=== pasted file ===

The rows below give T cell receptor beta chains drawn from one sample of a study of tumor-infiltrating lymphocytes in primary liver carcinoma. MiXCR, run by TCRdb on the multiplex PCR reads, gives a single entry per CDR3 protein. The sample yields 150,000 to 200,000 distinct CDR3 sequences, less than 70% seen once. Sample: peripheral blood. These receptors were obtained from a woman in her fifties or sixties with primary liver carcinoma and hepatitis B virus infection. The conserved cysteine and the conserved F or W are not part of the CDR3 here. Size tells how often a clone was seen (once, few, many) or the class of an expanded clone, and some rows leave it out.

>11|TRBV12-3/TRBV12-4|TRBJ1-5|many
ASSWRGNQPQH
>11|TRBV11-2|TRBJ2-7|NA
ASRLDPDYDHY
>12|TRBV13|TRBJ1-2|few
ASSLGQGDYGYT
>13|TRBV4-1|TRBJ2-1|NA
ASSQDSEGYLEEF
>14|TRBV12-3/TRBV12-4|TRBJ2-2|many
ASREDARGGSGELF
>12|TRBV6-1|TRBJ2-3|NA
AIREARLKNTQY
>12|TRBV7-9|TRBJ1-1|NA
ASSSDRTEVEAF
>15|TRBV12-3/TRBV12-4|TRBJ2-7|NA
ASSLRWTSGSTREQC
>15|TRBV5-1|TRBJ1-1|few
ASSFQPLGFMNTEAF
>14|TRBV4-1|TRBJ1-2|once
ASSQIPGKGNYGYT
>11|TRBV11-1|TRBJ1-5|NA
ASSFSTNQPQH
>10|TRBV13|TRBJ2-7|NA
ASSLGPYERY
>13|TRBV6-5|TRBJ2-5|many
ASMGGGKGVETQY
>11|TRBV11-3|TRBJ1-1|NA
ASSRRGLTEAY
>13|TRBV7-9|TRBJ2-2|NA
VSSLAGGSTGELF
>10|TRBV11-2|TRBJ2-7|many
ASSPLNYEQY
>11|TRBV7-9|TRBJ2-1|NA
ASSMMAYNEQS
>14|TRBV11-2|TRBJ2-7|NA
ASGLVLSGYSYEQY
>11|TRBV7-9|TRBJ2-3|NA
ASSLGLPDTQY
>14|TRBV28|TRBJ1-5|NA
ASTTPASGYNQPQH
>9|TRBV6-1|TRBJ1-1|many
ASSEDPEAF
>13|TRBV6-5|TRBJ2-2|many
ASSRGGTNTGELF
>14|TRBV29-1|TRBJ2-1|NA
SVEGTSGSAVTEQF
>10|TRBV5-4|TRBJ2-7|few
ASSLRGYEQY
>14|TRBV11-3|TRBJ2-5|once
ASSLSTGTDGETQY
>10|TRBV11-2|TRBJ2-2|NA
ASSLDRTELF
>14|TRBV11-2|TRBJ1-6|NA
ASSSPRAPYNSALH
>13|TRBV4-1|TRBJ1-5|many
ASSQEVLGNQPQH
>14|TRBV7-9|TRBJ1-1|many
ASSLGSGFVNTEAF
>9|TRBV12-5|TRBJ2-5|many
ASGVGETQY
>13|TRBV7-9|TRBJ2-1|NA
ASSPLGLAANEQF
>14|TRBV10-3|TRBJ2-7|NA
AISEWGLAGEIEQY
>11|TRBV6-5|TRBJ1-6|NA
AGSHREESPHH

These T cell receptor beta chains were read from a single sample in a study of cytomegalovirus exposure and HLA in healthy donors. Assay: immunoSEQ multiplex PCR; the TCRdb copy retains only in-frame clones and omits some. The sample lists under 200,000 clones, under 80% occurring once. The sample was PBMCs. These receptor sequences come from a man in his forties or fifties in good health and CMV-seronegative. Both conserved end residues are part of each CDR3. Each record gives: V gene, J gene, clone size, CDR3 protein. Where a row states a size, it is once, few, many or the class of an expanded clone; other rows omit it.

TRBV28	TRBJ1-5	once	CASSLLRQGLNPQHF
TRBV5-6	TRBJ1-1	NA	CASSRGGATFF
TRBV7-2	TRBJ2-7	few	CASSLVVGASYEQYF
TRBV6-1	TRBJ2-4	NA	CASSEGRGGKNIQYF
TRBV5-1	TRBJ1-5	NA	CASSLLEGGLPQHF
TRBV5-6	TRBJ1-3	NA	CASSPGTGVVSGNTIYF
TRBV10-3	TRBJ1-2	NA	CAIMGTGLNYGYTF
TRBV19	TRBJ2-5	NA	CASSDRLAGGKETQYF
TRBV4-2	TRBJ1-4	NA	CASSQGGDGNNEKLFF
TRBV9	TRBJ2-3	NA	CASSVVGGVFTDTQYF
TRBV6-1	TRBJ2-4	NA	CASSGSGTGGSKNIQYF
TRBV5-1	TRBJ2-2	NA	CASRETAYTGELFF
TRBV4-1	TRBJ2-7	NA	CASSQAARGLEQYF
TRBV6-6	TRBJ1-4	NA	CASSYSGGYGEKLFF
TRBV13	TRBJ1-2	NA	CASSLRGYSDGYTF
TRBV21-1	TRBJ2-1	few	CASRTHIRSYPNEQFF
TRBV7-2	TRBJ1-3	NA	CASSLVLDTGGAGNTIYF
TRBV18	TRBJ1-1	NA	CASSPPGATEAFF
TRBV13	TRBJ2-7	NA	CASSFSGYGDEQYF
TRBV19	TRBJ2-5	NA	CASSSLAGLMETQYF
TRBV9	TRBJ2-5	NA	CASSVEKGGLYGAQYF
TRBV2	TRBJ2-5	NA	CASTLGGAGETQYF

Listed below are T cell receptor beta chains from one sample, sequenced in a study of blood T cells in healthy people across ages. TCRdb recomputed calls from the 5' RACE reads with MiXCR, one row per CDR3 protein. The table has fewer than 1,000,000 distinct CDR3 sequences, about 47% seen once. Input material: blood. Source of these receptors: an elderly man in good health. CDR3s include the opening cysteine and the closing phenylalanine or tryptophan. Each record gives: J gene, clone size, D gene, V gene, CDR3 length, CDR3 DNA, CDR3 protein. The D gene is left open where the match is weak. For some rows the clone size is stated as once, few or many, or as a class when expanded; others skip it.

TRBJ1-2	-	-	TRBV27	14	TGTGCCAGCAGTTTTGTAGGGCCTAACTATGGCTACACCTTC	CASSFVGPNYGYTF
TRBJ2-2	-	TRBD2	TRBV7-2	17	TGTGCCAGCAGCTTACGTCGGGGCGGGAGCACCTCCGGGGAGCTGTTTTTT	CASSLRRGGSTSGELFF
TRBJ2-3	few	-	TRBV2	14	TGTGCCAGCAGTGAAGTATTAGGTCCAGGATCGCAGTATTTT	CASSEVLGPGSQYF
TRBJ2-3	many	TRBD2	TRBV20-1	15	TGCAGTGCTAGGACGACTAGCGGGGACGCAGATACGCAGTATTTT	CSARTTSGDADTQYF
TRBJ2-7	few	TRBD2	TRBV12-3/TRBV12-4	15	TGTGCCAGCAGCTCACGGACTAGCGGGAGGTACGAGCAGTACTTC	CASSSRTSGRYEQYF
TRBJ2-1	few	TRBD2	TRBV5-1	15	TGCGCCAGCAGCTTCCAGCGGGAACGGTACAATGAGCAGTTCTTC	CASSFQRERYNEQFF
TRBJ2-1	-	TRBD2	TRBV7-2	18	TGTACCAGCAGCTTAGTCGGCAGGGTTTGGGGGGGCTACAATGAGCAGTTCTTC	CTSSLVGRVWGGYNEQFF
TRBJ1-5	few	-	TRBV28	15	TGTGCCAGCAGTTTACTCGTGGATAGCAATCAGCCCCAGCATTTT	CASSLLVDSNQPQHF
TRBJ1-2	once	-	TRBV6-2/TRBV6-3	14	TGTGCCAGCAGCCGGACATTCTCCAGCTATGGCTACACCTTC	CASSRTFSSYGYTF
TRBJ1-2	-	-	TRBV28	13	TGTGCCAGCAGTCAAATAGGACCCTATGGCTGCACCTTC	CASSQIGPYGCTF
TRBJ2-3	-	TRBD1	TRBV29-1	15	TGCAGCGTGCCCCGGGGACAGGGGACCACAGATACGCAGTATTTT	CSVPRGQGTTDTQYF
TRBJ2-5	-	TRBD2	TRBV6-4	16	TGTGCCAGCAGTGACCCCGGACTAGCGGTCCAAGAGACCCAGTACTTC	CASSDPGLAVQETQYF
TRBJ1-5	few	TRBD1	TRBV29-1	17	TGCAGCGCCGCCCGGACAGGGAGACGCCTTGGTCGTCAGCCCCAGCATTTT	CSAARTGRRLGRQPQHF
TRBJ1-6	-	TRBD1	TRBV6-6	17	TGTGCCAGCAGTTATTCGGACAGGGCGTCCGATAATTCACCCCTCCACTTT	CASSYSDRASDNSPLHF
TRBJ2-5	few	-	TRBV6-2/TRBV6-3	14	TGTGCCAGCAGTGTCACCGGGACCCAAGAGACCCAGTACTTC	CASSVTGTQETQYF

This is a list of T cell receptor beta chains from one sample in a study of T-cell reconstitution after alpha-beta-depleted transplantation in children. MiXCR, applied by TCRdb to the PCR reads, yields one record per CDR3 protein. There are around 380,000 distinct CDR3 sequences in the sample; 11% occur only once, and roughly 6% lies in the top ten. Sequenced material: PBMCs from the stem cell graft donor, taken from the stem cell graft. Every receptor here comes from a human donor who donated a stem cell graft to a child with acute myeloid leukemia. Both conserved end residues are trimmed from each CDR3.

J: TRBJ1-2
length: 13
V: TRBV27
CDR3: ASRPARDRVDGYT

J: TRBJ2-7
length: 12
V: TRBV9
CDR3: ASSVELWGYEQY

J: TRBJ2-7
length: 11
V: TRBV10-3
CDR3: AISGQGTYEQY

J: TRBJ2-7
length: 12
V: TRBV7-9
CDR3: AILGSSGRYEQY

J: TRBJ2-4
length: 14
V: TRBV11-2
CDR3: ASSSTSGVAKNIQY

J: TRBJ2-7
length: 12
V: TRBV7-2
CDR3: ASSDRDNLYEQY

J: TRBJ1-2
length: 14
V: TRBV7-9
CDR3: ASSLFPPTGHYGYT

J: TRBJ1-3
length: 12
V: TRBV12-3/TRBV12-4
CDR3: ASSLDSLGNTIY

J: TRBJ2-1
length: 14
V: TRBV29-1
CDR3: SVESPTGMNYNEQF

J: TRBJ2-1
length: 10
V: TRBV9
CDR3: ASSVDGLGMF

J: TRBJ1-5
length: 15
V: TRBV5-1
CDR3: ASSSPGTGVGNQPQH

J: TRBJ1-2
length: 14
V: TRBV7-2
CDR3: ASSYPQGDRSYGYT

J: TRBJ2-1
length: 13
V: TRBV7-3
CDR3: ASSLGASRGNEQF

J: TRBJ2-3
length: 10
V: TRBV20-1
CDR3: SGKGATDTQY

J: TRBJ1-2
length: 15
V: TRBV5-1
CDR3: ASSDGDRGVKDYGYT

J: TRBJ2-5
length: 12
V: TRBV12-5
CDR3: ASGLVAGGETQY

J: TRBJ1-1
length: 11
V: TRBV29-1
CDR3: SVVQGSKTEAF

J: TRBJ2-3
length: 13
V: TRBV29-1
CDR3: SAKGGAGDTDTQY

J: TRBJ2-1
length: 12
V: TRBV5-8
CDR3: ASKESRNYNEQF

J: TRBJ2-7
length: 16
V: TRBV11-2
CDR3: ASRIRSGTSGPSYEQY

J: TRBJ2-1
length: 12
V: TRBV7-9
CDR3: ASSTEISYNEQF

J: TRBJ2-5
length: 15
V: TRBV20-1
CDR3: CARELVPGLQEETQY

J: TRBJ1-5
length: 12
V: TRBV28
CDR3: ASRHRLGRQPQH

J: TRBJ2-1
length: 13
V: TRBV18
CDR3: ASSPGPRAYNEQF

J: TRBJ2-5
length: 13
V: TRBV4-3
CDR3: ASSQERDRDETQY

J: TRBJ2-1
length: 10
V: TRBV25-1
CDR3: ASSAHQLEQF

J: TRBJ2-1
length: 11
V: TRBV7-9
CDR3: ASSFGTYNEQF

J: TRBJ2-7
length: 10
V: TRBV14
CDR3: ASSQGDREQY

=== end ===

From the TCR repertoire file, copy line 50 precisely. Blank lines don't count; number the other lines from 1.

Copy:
>14|TRBV11-3|TRBJ2-5|once